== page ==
"Our time together gives Violet a safe space to vent and debrief about the times he gets misgendered."
"When I tell him, ‘That’s difficult, I understand’, I am saying that from lived experience, and Violet knows that,” said Elliot.
They work through a ‘trans self-care workbook’ as part of some mentoring sessions, which contains activities and reflections around self-confidence, affirmations, and gender labels, that help gender-diverse young people develop resilience.
When teachers and friends sometimes misgender him but correct themselves, Violet said, “I don’t mind it anymore; it doesn’t affect me as much.” However, he wished more people would educate themselves about gender diversity.
“People think being genderqueer is easy. It’s not. It’s hard because of people not understanding," said Violet.
"I wish people would make more of an effort to learn and try to use our preferred pronouns and understand the trans experience.”
One of Violet’s goals was to attend the Pride March for the first time. He wanted to do this with Elliot, who was more than happy to be a part of this experience.
In their weekly sessions leading up to the event, Elliot and Violet bought a denim jacket from an op shop and used some fabric paint to decorate the back with the trans symbol. Violet is very proud of the jacket, saying, “I still have the jacket now.”
At the Pride March, Violet lit up at seeing so many people being proud of their queer identities. He continually pointed out rainbows and other Pride flag iconography on people’s clothing and accessories.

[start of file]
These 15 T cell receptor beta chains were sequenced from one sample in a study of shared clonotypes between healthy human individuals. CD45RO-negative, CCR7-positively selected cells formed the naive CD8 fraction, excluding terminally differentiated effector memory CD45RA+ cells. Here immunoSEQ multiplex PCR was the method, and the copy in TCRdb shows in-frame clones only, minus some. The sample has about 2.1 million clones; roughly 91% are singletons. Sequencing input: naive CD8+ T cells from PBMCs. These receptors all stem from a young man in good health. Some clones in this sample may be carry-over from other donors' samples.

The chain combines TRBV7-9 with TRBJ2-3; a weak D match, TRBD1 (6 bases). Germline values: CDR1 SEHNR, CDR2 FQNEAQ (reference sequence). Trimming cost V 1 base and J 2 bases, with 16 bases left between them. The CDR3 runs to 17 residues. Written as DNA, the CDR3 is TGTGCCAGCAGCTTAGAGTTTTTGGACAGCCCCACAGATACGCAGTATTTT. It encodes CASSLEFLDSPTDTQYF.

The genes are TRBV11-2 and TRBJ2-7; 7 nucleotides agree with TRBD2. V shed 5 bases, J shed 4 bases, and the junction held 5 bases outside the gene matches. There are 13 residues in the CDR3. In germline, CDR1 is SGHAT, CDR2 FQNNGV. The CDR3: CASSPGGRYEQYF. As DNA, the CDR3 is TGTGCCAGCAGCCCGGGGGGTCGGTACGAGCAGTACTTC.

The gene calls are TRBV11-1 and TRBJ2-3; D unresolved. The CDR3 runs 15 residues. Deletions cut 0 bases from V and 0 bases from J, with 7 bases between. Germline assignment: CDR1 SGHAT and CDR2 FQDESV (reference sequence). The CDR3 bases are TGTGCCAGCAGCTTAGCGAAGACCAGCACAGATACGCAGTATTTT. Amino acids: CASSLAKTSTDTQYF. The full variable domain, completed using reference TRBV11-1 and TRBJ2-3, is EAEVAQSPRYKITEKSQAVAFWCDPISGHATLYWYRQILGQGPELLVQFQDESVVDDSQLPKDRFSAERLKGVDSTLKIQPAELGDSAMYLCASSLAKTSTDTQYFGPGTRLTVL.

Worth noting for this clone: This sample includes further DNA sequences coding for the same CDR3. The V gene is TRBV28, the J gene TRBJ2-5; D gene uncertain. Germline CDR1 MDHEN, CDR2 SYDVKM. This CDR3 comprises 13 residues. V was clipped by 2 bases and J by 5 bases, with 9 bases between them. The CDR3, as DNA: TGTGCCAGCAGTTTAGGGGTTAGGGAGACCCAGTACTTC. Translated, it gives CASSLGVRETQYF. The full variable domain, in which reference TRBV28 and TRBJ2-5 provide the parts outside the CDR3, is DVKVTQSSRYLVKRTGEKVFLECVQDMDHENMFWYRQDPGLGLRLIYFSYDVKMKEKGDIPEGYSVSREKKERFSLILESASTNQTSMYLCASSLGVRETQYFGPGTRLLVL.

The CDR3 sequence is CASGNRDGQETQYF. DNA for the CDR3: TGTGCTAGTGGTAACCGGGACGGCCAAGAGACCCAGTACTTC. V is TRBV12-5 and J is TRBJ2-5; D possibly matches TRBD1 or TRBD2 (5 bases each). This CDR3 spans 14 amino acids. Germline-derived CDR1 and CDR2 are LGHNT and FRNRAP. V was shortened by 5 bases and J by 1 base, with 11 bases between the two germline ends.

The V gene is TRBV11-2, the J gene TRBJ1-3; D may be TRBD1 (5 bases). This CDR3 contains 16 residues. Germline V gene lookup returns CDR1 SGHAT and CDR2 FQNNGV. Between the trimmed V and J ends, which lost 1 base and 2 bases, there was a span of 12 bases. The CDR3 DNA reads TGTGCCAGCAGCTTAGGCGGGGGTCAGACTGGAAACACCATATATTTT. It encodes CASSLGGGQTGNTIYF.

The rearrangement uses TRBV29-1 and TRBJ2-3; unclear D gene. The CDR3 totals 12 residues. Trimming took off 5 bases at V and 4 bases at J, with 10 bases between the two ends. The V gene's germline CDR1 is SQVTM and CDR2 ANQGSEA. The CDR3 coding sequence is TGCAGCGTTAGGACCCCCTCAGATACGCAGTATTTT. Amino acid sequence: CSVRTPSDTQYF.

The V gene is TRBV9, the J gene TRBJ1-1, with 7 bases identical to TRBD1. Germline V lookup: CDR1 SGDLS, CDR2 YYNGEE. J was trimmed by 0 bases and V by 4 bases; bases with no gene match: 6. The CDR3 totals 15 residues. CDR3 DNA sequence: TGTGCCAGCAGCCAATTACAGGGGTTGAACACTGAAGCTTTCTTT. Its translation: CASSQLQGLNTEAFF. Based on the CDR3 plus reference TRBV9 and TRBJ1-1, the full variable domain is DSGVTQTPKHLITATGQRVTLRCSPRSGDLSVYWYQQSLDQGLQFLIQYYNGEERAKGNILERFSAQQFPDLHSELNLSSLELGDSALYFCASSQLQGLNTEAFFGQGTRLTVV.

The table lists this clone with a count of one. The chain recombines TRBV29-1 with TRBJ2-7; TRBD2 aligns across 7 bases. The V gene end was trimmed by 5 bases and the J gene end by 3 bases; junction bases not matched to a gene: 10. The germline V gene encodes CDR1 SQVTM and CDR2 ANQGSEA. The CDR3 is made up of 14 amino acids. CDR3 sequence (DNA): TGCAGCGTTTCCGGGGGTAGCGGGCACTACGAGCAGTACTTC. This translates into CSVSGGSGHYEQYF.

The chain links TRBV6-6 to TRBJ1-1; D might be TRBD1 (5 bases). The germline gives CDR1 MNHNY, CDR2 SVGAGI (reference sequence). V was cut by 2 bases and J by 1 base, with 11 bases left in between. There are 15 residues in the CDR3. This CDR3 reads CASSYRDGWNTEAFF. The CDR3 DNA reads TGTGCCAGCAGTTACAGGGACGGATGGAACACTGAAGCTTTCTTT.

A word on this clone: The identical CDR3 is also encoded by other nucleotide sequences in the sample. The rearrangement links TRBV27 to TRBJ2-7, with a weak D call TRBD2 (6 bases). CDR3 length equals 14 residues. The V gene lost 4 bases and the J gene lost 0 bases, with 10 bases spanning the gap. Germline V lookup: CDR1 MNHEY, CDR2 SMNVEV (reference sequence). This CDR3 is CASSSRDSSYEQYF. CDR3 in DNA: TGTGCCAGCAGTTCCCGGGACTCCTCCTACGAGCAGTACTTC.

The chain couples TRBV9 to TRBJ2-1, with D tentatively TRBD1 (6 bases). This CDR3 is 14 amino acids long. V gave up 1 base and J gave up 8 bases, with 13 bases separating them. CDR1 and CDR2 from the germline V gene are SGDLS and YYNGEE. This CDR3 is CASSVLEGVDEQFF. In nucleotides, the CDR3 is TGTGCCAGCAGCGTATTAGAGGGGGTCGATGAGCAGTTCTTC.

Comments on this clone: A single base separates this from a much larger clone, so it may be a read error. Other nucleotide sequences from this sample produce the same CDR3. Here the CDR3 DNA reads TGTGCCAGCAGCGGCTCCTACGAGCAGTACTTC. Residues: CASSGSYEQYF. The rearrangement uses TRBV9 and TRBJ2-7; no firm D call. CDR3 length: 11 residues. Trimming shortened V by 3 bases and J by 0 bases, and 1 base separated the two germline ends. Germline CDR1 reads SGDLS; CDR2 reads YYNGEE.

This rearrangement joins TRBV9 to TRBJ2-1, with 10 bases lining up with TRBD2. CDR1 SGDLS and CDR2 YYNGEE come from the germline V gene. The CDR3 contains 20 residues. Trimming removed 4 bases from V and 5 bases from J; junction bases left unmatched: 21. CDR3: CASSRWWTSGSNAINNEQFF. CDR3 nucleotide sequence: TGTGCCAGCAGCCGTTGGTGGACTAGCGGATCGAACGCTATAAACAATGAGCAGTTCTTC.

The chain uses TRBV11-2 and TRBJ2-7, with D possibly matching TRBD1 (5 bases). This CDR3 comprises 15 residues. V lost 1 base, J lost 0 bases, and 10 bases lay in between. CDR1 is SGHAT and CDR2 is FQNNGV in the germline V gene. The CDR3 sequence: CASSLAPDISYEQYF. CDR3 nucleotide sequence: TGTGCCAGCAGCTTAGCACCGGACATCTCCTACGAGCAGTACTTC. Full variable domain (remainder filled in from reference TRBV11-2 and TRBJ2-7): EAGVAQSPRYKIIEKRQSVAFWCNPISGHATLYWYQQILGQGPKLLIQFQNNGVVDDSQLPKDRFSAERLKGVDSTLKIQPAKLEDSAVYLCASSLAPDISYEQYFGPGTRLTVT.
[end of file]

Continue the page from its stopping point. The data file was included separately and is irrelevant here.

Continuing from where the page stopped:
On the way back home, Violet said, “I want to attend Pride every year. Can you come with me next year too?” Elliot said they would love to.
Before working with Violet, Elliot was told that Violet’s engagement in weekly mentoring sessions might be sporadic as Violet had ‘sad days’ where he won’t attend school or leave the house.
Since sessions began five months earlier, Violet had not missed a single session with Elliot.
Violet appreciates having Elliot to talk to.
“Elliot just talking and being with me is good. I like having a mentor who’s trans. I feel more understood.”
Elliot respects Violet’s maturity and inner strength.
“Violet has already been very resilient since prior to us meeting, but I think he's slowly developing a sense of ‘yeah, I am going to stick up for myself in this, and I am going to ask for more support. And when I don't know how to ask for that support, I'm going to come to the people I know care about me and ask them to help me',” said Elliot.
Image: A woman holding a rainbow flag smiles at the camera. The text says 'We stand against LGBTQIA+ Discrimination'. The IDAHOBIT logo is in the corner.
A person's story is precious. We take storytelling seriously. Sometimes people are able to tell their own story, and we love that. We always make sure they give us their ok, and we will always honour the trust placed in us to bring their story forward. *Names have been changed to protect the children in this story.